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United Leggings, Dress Code and the Golden Age of Air Travel

Wed, 04/26/2017
What To Wear On A Flight?

Two young girls were recently denied boarding from a United Airlines flight for wearing leggings.

The incident gave rise to a social media storm at the end of last month. The two girls were United pass riders, meaning that they were dependents of United employees, flying either at a discount of free of charge. For these passengers, United has a strict dress code, stating that they should be “well-groomed, neat, clean and in good taste”. This means that United has a ban on certain clothing items for pass riders, including tops that show midriff, short shorts, miniskirts and tight-fitting tops, dresses and bottoms.

The United Airlines Twitter team spent much of the weekend of the 25th and 26th of March extinguishing the wildfire that spread across the social media platform. Even celebrities such as Sarah Silverman, Chrissy Teigen and Patricia Arquette put in their two cents, showing their disapproval at United Airlines ‘policing’ of women’s clothing. 

What happened proved that literally anyone can be denied boarding, even for such trivial reasons as the clothes they are wearing.

There is, however, a reason why some airlines still have this policy for first class or privileged travellers like pass riders. This stems from the 1950s and 60s. During what might be called the ‘Golden Age of Air Travel’, families used to put on their best clothing to board a flight. The time spent on the aircraft would have been similar to a glamorous cocktail party, with everyone turned out looking perfect. But it wasn’t only the outfits which were different back then, the airlines would have served more lavish meals on fine china, air hostesses with puffed-up hair would have walked around serving stiff cocktails and flying would have been more like a party to which you would have been invited by Frank Sinatra … (Come Fly With Me)!

The 1970s and 80s brought growing competition and lower prices, meaning that airlines had to save money in other places in order to be able to keep up with their competition. Free drinks and nice meals were sacrificed. After this, flights no longer looked like a scene from Mad Men. As flights were affordable for more people, and those people were treated less and less like they were attending a party, the garments which people chose to wear started to change.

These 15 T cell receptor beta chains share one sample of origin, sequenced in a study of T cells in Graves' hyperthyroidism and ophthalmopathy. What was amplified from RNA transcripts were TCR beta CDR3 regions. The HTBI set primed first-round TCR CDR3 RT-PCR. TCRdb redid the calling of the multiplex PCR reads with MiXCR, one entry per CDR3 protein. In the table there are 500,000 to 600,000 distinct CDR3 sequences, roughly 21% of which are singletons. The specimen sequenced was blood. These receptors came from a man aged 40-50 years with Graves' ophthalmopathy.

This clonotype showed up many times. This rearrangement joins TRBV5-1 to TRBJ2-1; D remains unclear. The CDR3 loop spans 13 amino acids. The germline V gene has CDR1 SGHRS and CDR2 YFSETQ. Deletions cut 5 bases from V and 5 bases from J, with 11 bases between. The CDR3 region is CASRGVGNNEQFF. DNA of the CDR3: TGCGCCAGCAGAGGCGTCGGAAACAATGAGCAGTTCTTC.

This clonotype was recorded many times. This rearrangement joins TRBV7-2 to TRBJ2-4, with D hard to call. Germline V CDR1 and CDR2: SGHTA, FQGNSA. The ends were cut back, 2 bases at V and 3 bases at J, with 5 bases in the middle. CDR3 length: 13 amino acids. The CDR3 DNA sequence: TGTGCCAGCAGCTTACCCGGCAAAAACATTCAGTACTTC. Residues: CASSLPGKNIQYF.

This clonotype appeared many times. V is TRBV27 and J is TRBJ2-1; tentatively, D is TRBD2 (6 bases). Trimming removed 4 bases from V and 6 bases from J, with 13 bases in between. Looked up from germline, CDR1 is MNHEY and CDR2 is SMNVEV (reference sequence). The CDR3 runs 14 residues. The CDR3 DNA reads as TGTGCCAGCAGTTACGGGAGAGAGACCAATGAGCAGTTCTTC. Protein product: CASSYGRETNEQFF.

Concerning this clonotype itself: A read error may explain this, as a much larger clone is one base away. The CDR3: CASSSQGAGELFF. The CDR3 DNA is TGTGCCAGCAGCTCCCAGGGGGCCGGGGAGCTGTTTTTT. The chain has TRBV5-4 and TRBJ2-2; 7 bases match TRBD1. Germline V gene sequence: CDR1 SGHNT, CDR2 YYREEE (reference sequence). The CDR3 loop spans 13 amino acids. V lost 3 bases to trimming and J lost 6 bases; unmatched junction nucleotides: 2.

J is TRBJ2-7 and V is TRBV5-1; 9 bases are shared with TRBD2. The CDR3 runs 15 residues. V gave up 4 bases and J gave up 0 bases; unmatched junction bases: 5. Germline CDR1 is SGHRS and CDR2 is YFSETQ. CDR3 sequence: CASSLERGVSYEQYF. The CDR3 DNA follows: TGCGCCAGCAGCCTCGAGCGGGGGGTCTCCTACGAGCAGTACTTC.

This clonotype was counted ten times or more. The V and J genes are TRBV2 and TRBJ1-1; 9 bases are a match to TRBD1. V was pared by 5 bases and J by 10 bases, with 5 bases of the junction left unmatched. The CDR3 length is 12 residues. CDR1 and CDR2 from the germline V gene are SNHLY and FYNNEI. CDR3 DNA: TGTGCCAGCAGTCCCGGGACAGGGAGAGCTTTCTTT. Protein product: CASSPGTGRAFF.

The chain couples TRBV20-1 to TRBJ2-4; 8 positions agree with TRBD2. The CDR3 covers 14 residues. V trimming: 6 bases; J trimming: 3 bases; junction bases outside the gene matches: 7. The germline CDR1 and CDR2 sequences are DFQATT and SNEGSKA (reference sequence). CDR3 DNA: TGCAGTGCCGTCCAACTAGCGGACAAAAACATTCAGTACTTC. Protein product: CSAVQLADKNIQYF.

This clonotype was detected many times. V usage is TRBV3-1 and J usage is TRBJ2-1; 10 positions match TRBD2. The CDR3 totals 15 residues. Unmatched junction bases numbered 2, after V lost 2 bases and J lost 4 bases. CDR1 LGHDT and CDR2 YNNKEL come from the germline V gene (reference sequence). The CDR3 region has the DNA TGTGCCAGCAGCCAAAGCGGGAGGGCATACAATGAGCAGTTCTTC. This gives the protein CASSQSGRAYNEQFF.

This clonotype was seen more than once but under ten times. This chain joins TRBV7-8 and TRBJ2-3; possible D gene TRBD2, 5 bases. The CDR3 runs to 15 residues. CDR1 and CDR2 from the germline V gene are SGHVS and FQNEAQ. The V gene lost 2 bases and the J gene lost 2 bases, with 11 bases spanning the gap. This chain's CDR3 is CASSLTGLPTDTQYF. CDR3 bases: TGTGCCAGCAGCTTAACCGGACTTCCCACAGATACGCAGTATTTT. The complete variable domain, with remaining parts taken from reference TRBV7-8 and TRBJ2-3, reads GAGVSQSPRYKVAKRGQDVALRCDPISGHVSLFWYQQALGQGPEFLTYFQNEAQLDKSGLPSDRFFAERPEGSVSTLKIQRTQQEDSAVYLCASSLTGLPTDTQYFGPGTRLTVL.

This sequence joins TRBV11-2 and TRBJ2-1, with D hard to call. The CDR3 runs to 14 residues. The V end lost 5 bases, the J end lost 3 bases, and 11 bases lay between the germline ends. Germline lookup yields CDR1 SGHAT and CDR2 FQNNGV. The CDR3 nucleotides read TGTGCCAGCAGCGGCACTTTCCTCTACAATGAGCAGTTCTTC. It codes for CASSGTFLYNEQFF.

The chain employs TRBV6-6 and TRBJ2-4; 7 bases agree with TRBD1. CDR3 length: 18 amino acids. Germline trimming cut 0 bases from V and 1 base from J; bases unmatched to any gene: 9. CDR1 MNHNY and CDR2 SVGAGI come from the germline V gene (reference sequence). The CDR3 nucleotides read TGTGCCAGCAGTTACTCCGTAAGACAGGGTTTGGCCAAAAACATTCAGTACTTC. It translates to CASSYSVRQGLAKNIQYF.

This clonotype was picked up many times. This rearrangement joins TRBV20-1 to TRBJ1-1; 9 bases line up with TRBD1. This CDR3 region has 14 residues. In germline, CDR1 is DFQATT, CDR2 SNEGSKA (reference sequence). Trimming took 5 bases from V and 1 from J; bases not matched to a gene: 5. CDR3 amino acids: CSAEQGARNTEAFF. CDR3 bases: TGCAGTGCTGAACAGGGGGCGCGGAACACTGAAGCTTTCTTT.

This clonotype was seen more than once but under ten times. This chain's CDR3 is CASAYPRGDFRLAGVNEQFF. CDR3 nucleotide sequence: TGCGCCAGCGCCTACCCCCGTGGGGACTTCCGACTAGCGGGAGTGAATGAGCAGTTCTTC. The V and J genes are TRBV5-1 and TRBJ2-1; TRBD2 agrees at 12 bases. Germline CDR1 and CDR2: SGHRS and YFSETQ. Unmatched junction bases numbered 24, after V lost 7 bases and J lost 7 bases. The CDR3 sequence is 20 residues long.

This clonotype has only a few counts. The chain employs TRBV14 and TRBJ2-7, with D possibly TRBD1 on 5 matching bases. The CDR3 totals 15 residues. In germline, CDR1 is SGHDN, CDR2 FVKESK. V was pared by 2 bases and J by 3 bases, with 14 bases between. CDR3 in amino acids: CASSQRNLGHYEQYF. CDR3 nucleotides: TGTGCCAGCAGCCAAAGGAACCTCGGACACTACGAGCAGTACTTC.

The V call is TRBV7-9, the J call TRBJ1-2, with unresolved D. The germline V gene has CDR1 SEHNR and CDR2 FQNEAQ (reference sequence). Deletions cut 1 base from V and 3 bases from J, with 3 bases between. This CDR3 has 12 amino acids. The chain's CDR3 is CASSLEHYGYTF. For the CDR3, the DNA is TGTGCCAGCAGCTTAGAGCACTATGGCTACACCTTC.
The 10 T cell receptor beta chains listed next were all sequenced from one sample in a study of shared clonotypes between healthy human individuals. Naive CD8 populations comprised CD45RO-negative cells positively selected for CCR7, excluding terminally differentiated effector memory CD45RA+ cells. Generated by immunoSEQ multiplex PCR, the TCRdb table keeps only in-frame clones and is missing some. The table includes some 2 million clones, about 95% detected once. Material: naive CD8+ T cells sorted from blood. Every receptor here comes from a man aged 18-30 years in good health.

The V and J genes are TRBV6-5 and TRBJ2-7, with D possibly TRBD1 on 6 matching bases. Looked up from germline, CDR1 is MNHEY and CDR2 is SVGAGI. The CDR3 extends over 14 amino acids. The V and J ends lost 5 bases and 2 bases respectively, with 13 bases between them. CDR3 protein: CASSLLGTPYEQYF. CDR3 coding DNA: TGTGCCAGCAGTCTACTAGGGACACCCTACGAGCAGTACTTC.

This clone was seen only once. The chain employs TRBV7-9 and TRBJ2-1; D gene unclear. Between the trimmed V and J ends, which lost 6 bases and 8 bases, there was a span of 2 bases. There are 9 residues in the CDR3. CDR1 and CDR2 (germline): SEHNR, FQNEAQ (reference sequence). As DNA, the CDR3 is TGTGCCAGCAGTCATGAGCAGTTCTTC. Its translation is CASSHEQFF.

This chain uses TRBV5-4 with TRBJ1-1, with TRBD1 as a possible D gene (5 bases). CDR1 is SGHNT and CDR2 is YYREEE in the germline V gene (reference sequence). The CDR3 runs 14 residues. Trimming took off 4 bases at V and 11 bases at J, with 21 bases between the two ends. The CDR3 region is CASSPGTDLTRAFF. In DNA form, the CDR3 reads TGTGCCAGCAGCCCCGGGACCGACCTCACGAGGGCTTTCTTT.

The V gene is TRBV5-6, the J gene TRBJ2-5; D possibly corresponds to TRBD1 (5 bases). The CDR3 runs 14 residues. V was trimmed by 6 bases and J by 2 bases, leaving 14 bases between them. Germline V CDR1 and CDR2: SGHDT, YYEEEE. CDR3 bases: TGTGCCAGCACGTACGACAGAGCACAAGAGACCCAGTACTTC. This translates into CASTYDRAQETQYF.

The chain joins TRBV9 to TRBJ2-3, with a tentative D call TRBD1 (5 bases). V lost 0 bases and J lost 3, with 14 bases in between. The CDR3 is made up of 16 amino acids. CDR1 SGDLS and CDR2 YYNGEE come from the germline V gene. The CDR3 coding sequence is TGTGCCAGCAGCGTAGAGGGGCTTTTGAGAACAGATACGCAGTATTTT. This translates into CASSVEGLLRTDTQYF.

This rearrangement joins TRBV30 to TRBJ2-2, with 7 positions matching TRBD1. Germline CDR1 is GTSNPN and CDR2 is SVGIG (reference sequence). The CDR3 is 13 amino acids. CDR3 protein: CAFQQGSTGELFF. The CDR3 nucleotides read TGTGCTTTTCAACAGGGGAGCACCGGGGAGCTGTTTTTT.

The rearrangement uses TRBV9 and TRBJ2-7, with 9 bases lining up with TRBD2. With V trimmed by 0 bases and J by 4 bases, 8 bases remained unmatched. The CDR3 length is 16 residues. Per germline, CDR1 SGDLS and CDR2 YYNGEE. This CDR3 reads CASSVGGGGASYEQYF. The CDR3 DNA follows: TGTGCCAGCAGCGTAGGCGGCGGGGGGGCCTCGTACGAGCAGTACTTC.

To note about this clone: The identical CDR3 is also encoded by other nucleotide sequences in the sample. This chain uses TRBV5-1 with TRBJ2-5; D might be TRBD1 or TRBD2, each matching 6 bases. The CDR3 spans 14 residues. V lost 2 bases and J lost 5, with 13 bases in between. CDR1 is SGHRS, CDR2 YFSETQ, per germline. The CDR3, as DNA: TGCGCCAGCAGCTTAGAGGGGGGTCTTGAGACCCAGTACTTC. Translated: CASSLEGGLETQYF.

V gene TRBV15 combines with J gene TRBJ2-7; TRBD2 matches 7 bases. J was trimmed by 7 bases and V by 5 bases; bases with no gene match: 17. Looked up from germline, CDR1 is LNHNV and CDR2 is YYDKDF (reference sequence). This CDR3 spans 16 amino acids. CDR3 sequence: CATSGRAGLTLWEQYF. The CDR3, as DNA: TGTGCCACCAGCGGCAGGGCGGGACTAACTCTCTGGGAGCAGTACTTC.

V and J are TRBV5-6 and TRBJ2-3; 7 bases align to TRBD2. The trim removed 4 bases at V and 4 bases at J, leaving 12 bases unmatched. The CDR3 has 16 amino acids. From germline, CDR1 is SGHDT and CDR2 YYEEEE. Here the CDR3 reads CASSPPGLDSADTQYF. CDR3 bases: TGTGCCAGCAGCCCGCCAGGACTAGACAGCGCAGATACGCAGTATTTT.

These days, unless you’ve paid for certain perks or are sitting in first class, flying is more like being on a bus in the air. People tend to want to be comfortable, particularly if they are planning to use the flight time to get some rest, are flying early in the morning, late at night or have a long-haul flight. Not only have the airlines changed, so has the way people choose to travel. Plus, people dress more casually today in general than they did 50 or 60 years ago.

What do you choose to wear when you travel?

If you are denied boarding on any flight within the EU, you may be liable to claim compensation from the airline.

Get Paid When Delayed is a free online community platform dedicated to passengers’ rights under EC 261/2004, an EU regulation establishing rules for compensation and reimbursements for delayed and cancelled flights and cases where passengers have been denied boarding.

If you’ve had luggage damaged, delayed or lost during transit go to your Lost & Found section.

Or get in touch if you need advice on your rights, read our blog for more about aviation, go to the flight distance calculator to find out how long your flight was or the airline contact database to find and contact your airline.